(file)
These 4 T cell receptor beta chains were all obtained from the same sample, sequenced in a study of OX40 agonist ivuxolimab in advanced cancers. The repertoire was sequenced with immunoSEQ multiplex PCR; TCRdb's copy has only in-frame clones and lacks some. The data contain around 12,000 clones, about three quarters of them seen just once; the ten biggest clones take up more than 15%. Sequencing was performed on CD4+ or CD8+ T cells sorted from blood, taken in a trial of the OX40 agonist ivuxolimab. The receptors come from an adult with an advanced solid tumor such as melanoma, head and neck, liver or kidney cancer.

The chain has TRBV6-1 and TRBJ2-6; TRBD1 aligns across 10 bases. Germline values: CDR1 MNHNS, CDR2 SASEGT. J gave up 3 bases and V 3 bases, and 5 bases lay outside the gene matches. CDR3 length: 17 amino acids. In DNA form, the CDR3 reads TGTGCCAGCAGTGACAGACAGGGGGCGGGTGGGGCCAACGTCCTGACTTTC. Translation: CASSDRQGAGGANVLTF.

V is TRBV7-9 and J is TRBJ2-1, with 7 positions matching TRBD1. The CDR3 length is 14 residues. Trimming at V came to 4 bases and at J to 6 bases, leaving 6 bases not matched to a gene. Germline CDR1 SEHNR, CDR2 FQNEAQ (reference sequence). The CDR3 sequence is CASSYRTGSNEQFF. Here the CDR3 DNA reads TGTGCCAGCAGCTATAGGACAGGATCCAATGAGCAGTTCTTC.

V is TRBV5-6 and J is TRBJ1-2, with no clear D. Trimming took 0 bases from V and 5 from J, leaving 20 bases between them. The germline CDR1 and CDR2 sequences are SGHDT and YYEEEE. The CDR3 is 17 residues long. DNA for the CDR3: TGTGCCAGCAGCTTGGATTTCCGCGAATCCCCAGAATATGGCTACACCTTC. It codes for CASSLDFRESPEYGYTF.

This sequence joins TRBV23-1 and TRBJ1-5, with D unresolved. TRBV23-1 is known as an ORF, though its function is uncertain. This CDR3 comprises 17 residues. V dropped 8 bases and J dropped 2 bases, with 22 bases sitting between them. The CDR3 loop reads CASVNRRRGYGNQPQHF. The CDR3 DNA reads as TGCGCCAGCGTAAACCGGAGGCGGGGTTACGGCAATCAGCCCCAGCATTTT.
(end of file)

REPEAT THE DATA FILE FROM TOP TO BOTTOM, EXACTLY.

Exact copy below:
These 4 T cell receptor beta chains were all obtained from the same sample, sequenced in a study of OX40 agonist ivuxolimab in advanced cancers. The repertoire was sequenced with immunoSEQ multiplex PCR; TCRdb's copy has only in-frame clones and lacks some. The data contain around 12,000 clones, about three quarters of them seen just once; the ten biggest clones take up more than 15%. Sequencing was performed on CD4+ or CD8+ T cells sorted from blood, taken in a trial of the OX40 agonist ivuxolimab. The receptors come from an adult with an advanced solid tumor such as melanoma, head and neck, liver or kidney cancer.

The chain has TRBV6-1 and TRBJ2-6; TRBD1 aligns across 10 bases. Germline values: CDR1 MNHNS, CDR2 SASEGT. J gave up 3 bases and V 3 bases, and 5 bases lay outside the gene matches. CDR3 length: 17 amino acids. In DNA form, the CDR3 reads TGTGCCAGCAGTGACAGACAGGGGGCGGGTGGGGCCAACGTCCTGACTTTC. Translation: CASSDRQGAGGANVLTF.

V is TRBV7-9 and J is TRBJ2-1, with 7 positions matching TRBD1. The CDR3 length is 14 residues. Trimming at V came to 4 bases and at J to 6 bases, leaving 6 bases not matched to a gene. Germline CDR1 SEHNR, CDR2 FQNEAQ (reference sequence). The CDR3 sequence is CASSYRTGSNEQFF. Here the CDR3 DNA reads TGTGCCAGCAGCTATAGGACAGGATCCAATGAGCAGTTCTTC.

V is TRBV5-6 and J is TRBJ1-2, with no clear D. Trimming took 0 bases from V and 5 from J, leaving 20 bases between them. The germline CDR1 and CDR2 sequences are SGHDT and YYEEEE. The CDR3 is 17 residues long. DNA for the CDR3: TGTGCCAGCAGCTTGGATTTCCGCGAATCCCCAGAATATGGCTACACCTTC. It codes for CASSLDFRESPEYGYTF.

This sequence joins TRBV23-1 and TRBJ1-5, with D unresolved. TRBV23-1 is known as an ORF, though its function is uncertain. This CDR3 comprises 17 residues. V dropped 8 bases and J dropped 2 bases, with 22 bases sitting between them. The CDR3 loop reads CASVNRRRGYGNQPQHF. The CDR3 DNA reads as TGCGCCAGCGTAAACCGGAGGCGGGGTTACGGCAATCAGCCCCAGCATTTT.